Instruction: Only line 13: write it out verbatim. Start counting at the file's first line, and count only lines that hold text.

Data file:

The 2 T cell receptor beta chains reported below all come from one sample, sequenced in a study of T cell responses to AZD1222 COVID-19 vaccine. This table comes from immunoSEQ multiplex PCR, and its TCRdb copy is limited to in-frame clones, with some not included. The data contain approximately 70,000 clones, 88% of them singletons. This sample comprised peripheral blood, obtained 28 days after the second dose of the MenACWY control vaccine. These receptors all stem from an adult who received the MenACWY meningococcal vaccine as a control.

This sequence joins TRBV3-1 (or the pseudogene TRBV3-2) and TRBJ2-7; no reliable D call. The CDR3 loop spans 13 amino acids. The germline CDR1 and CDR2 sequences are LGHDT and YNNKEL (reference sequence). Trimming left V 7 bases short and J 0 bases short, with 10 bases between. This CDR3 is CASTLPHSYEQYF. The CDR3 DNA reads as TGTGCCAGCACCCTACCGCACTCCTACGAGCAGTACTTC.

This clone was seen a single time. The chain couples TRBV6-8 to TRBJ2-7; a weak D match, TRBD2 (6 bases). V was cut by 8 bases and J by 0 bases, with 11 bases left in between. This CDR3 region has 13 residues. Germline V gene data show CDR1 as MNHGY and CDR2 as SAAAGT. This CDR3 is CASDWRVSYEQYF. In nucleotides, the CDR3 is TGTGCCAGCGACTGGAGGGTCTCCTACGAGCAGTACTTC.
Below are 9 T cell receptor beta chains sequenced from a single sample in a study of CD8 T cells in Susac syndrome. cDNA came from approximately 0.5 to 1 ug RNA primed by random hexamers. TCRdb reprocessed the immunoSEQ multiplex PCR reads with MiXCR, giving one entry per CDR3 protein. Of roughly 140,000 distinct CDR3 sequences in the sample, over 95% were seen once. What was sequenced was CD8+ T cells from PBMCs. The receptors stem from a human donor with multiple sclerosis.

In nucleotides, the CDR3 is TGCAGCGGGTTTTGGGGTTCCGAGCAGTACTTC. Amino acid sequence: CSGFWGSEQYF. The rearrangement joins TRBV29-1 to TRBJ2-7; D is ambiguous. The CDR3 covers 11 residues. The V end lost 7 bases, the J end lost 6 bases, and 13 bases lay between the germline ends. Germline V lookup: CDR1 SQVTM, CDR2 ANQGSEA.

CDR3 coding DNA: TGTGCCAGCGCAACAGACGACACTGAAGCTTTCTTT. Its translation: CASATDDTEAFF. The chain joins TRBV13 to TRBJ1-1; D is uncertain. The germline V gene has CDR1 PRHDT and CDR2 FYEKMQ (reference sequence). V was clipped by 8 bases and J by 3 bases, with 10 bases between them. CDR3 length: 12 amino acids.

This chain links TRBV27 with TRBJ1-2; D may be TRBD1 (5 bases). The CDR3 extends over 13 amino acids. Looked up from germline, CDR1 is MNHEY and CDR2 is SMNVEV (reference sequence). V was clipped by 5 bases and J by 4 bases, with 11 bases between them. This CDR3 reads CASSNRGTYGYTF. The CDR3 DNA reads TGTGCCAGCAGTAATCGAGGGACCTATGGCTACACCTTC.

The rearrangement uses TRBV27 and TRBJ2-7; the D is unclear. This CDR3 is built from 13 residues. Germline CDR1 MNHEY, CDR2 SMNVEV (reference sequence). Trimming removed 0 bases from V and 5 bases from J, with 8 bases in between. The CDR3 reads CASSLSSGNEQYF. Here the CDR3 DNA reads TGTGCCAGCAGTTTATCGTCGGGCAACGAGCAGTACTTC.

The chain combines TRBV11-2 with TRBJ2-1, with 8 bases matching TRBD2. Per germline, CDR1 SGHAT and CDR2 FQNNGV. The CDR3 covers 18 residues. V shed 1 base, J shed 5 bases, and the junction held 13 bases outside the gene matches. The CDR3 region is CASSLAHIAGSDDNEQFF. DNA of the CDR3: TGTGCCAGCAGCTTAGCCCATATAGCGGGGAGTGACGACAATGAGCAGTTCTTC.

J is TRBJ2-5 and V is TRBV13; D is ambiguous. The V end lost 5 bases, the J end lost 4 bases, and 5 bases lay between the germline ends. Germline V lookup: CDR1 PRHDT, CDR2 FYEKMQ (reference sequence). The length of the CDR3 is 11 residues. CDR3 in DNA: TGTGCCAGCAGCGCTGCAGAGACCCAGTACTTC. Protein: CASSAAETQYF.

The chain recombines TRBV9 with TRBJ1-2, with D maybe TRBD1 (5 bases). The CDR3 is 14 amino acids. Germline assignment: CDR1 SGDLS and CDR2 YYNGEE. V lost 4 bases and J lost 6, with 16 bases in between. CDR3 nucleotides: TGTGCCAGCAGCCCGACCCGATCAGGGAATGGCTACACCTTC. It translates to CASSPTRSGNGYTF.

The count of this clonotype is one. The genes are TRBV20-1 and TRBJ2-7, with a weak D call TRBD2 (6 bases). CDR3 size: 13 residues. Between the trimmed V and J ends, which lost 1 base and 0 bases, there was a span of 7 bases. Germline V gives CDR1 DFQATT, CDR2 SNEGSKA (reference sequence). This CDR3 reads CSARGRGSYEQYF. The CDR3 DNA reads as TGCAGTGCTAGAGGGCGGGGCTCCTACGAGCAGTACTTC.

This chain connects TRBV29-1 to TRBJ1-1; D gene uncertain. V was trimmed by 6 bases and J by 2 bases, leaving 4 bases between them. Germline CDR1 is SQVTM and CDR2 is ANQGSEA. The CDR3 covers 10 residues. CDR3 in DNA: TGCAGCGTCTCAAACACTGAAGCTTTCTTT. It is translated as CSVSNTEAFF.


This chain connects TRBV29-1 to TRBJ1-1; D gene uncertain. V was trimmed by 6 bases and J by 2 bases, leaving 4 bases between them. Germline CDR1 is SQVTM and CDR2 is ANQGSEA. The CDR3 covers 10 residues. CDR3 in DNA: TGCAGCGTCTCAAACACTGAAGCTTTCTTT. It is translated as CSVSNTEAFF.